Looking out for birds through the winter is a great thing to do in your garden to provide extra food and shelter. These top plants are great for your garden to attract birds to the area.

The long, cold nights of winter are especially harsh for the little birds that live in your garden. Some birds pack up and migrate to warmer climates in Africa, but many stay behind in Britain, including tits, robins, starlings, sparrows, wagtails and finches.

While we snuggle up with a duvet and a hot chocolate, the birds have to brace the elements. To survive in freezing temperatures, birds need to eat lots of rich, high-fat food to keep their bodies warm. But that’s harder than ever when most plants are dying or winding down.


The good news is that you can help! Many beautiful and popular garden plants double up as life-saving natural food resources for garden birds. Their seeds and berries give birds a sweet snack, while others hide tasty insects in their stems and foliage.

The first rule of a wildlife garden is to leave it natural. Removing all dead stems, leaves and seed heads will eradicate natural habitats that your garden wildlife needs.

Leave stems with seed heads in place – they also give your garden good structure over winter and look great with a coating of frost.

Then add to your garden’s natural bounty. Here are the 10 best plants to feed birds in winter.


Holly bushes are great for evergreen garden colour and produce red berries in winter that the birds will love.

The spiky leaves give the birds protection from predators, meaning they will often roost among the branches. You can also cut some holly sprigs to bring indoors at Christmas.



Hedera helix has a reputation as a garden bully because it can quickly spread. But simple pruning will keep it in check, and planting it away from brickwork will prevent any damage.

Ivy produces blossom in late autumn that insects love, followed by rich berries that will feed loads of birds. The dense evergreen foliage also provides shelter, as well as covering garden fences.


Festuca gautieri

Tuft-forming grasses grow in dense clumps and throw up tall, fluffy seed heads in autumn and winter.

The seed heads and tufty foliage attract all manner of insects to hide from the winter cold. And the birds will love a bug feast!


Sorbus aucuparia (rowan)

Sorbus is another berry-bearing plant that birds will love.

The leaves turn yellow in autumn, with flat clusters of white flowers in late spring. In early autumn, orange-red berries grow on the stems, adding some vibrancy to the shrub.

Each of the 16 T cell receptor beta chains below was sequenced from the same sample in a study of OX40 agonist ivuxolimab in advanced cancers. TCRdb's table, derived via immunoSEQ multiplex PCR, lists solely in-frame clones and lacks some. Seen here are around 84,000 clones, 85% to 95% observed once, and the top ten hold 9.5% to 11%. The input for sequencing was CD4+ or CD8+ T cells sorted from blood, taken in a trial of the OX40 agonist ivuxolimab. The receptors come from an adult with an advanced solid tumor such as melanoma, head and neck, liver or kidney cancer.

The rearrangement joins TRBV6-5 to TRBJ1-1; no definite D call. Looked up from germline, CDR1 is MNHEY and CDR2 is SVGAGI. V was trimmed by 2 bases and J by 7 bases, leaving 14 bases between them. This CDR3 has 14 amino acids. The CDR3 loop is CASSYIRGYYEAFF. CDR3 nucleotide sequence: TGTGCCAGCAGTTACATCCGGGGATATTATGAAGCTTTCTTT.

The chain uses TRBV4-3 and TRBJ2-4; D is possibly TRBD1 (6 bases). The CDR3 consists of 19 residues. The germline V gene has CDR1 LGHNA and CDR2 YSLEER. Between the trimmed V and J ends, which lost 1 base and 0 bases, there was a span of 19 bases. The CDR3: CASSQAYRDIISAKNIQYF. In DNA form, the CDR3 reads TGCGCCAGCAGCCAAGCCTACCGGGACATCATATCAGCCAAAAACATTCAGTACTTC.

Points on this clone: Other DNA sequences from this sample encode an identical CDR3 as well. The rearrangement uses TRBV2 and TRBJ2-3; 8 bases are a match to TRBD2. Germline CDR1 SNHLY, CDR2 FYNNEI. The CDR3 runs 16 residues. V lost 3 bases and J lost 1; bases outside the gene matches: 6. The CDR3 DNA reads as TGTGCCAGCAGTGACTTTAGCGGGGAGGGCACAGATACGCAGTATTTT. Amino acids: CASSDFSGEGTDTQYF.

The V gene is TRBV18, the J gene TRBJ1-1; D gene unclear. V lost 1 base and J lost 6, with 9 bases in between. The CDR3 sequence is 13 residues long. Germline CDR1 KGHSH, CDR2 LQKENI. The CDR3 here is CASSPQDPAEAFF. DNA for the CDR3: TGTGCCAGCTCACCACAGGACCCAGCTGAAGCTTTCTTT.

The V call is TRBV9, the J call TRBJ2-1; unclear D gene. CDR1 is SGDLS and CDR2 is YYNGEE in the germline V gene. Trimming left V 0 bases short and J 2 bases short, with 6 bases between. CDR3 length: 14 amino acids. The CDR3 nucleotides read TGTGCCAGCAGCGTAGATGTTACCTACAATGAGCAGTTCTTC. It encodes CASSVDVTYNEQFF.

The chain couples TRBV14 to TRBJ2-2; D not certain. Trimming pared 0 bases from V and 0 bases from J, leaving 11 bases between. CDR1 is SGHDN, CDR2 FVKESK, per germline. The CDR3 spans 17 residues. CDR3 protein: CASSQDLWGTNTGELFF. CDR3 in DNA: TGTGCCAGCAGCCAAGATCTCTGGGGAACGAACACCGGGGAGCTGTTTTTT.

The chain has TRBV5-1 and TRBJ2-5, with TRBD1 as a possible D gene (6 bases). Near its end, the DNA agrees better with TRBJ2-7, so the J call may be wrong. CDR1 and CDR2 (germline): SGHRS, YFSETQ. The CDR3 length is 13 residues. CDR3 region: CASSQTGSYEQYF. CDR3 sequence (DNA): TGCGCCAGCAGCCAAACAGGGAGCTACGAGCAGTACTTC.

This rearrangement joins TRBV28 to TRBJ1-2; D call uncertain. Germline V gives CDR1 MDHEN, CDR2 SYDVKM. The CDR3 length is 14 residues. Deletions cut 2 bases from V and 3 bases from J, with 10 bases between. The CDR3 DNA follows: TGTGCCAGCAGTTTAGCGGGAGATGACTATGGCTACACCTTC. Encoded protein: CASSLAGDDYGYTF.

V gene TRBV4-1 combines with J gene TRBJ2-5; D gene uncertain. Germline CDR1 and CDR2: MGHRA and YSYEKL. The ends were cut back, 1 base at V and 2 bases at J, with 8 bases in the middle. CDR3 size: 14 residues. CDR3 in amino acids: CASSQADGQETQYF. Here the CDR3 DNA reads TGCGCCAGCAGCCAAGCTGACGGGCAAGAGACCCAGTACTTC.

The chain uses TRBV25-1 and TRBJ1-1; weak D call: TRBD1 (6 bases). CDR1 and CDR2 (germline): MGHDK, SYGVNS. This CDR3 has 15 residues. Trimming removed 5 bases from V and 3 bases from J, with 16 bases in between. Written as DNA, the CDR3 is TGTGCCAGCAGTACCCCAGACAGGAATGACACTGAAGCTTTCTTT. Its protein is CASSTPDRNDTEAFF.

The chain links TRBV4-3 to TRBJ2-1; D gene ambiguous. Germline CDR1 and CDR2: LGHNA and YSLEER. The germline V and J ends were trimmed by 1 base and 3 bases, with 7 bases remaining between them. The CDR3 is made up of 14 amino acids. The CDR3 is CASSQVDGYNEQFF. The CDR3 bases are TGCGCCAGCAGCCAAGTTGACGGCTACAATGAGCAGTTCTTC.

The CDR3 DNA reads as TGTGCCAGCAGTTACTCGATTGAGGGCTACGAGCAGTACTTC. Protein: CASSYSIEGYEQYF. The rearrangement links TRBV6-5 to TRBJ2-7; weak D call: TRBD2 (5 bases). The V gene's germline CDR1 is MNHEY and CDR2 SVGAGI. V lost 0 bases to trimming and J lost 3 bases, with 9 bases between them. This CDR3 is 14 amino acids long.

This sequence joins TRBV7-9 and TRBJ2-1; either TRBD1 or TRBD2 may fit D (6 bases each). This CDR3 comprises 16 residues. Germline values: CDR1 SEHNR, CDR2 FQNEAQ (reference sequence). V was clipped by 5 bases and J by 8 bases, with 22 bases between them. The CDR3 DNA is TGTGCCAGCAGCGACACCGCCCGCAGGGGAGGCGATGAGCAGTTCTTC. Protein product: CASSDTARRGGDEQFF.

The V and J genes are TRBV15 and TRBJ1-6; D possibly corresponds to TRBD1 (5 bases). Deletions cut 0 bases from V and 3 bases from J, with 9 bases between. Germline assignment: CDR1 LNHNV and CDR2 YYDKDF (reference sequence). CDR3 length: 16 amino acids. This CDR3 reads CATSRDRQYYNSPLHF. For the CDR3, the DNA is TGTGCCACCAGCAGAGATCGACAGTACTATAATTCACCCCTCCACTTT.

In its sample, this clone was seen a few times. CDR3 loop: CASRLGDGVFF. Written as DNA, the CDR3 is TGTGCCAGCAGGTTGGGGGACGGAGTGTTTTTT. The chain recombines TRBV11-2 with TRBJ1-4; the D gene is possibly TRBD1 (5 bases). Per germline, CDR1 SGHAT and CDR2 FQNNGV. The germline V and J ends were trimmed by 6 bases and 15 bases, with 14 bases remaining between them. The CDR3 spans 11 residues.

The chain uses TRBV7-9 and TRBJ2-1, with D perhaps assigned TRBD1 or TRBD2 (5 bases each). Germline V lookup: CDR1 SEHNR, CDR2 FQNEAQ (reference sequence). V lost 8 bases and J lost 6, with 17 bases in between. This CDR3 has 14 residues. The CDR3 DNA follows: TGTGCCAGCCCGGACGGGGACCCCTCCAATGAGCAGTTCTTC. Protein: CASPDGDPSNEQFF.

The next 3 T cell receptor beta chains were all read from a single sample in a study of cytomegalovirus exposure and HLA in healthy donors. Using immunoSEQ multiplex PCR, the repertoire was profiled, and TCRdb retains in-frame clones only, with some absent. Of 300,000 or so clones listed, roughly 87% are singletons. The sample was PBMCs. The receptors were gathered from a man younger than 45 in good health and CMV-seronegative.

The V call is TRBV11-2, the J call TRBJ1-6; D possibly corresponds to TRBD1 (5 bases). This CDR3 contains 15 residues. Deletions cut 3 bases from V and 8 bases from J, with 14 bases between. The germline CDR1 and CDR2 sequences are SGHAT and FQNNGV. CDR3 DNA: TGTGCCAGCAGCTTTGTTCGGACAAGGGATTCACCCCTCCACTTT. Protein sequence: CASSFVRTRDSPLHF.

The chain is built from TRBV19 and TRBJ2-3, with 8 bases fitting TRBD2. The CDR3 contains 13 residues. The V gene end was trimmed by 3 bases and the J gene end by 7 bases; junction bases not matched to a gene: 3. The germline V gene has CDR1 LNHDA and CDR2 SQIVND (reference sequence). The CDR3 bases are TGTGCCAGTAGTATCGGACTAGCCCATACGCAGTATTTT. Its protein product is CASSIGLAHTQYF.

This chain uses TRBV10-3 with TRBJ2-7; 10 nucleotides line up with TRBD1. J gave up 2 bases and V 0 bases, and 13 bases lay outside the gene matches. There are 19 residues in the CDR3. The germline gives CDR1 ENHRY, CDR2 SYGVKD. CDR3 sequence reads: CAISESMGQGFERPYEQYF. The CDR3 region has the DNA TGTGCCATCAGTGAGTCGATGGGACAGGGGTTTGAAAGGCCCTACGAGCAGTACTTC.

Dipsacus fullonum (common teasel)

This is often associated with wild gardens but the shapely seedheads are great for structure in any style garden.

It’s a native plant and beloved of goldfinches, which have a fine beak for getting out the seeds.


Lonicera (honeysuckle)

Winter-flowering honeysuckle smells amazing and is perfect for covering walls and fences.

It produces flowers in the depths of winter that are filled with nectar, attracting plenty of tasty insects for the birds.



This is another shrub that produces lots of tasty red berries for birds. It adds good colour and structure to the garden too.

Perfect in wildlife gardens, the cup-shaped flowers attract pollinators too.


Malus ‘Golden Hornet’

In spring, the plant blooms with white flowers.

Then, this crab apple tree produces plenty of bright orange baubles that stay on the tree until the frosts break them apart. The birds can get at the tasty seeds inside, to snack on.



This is often called firethorn because the orange berries look like flames. It can be grown as a shrub or trained as a climber.

Birds love to eat the tasty berries and perch on the branches among the evergreen foliage.


Silver birch

These beautiful trees look great in any garden, with their pale bark and delicate leaves. But they keep on giving in winter with catkins that bear their seeds.

Many species of bird will love to eat these catkins as they dangle from the branches.


Use these top ten plants to get started on making your garden an attractive and welcoming place for winter birds. Let me know your favourite winter plant for birds in the comments or on Twitter, Instagram, or Facebook.

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